So far everything seemed not bad, registering 40 products, pay only 1 $ per item sold, in short it did not look bad.

But you continue reading and start to emerge more concepts that will charge you for each sale made:

Referral fee: which would be the sales commission that Amazon takes. Obviously they are leaving you a place in their mall, so it is logical to pay them something, but when you see the table of commissions for your sector you begin to see that if you are not dedicated to computers, electronics, video games, or you have a lot of profit margin on your product, it will be little what you are going to earn.

In addition in the case of books, music, videos or DVDs they apply an additional cost of 0’45$ but as in this case we are selling a tent, they would not apply it.

As we see that in the example stipulated shipping costs of 9’99$, the total that we would enter to sell our article would be 119’49$ once discounted everything that Amazon takes.

Well, it seems that it does not look bad to sell on Amazon, since apparently it is just a little more than $10 which I will earn less.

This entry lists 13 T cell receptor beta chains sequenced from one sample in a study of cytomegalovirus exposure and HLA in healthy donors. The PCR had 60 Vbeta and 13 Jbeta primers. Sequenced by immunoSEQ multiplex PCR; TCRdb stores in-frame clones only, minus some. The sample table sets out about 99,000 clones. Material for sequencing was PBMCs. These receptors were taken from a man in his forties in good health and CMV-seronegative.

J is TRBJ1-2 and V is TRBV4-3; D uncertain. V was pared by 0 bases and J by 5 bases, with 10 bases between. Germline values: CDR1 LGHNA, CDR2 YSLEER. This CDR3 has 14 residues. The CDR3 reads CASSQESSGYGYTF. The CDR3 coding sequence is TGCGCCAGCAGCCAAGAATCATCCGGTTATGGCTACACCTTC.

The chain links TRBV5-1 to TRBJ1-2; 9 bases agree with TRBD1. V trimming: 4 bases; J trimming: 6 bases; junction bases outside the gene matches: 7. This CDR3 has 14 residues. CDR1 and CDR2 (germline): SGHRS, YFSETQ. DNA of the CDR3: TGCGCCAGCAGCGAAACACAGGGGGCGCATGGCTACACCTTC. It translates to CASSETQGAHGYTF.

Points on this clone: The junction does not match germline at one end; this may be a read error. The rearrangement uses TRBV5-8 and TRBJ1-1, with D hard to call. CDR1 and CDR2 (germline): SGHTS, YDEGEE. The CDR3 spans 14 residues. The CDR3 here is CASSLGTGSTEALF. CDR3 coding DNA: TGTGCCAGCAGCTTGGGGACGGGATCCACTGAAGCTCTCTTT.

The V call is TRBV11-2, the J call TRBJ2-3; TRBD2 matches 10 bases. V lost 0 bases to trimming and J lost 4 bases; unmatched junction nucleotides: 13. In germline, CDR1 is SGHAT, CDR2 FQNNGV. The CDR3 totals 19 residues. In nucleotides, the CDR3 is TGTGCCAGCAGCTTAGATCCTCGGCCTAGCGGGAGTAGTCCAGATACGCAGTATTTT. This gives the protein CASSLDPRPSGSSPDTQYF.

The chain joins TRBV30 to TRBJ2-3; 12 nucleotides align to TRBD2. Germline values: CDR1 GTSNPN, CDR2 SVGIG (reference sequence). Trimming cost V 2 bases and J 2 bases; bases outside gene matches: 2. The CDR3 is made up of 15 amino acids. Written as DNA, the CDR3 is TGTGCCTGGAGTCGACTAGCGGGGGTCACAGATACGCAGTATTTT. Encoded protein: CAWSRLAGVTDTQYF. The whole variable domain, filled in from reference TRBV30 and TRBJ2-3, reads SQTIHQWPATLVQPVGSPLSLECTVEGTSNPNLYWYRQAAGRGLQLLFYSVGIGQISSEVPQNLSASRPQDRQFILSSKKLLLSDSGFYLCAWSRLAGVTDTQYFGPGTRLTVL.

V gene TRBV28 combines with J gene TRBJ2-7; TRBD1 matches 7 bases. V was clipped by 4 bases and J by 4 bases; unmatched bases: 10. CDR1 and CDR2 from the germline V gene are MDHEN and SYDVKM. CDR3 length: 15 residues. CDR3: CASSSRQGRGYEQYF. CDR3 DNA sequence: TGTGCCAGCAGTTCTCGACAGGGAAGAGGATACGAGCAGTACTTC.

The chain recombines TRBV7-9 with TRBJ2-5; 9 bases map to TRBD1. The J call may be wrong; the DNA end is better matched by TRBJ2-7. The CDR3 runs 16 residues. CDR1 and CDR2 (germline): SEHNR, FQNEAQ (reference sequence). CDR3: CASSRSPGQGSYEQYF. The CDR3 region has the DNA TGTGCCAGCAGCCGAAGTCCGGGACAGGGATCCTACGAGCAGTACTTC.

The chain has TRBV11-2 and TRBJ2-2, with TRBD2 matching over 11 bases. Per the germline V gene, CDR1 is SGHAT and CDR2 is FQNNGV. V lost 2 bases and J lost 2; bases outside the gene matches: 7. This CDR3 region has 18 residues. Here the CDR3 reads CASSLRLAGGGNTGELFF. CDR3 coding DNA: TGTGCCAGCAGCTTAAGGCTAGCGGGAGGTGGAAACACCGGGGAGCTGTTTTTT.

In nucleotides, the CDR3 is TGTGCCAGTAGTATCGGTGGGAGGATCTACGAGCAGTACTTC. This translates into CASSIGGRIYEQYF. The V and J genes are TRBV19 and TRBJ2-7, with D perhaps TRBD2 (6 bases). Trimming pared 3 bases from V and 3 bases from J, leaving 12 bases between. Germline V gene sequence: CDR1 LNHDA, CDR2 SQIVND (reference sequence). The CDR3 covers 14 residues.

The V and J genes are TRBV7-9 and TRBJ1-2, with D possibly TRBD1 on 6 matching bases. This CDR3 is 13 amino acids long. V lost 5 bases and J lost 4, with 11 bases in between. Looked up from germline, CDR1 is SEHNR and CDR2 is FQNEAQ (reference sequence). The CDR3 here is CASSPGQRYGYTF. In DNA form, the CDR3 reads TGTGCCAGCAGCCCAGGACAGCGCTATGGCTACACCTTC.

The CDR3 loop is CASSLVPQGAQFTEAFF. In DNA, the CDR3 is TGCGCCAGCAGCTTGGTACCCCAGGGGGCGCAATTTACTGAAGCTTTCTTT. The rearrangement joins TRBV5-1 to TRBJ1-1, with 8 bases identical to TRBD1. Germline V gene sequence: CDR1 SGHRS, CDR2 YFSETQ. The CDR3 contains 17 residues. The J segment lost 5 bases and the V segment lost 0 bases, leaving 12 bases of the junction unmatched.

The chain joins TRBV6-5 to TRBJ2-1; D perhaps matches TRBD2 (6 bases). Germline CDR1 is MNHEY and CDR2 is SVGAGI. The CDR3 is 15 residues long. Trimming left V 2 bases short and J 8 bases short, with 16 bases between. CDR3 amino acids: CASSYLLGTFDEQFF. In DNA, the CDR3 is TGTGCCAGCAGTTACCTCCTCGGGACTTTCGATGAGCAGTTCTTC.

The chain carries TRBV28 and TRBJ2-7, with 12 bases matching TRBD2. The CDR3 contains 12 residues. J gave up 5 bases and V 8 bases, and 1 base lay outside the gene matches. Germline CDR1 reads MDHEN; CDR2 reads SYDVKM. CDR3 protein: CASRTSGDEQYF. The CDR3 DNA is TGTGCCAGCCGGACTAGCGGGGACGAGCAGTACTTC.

3. How do I present my products?

The next step is to see the chances that I will have on Amazon that my product can be sold, because surely I will not be the only seller to offer this item.

So it’s as easy as performing a direct search for your product. In our example, the first thing you can see is that we are competing with  636 references, and in the first screen only 16 results are shown, so another important aspect will be to know how to appear in the first positions of the Amazon results.

showing tent results

Well, if you have noticed in the previous image, my illusions to sell on Amazon were already beginning to disappear. The first 9 results are products sold directly by Amazon and therefore have a special presentation:

They are available for their Premium customers, highlighting a fast delivery time.

Their products have reviews with very positive ratings.

In principle it will be difficult for a user to notice my tent at first, since it is also one of the most expensive ones in terms of price. And to top it all off, at the bottom of the page there are two more products with the sponsored label.

How can I know that the first 9 results are products sold directly by Amazon? It is as easy as entering the product sheet, it informs us that it is sold and shipped by Amazon. On top of that, it is possible that you are buying from one of my suppliers (who will surely sell at a lower price). And to top it off, I see that Amazon offers a 20% discount coupon on the product, so on top of that the consumer will find it cheaper to buy their products.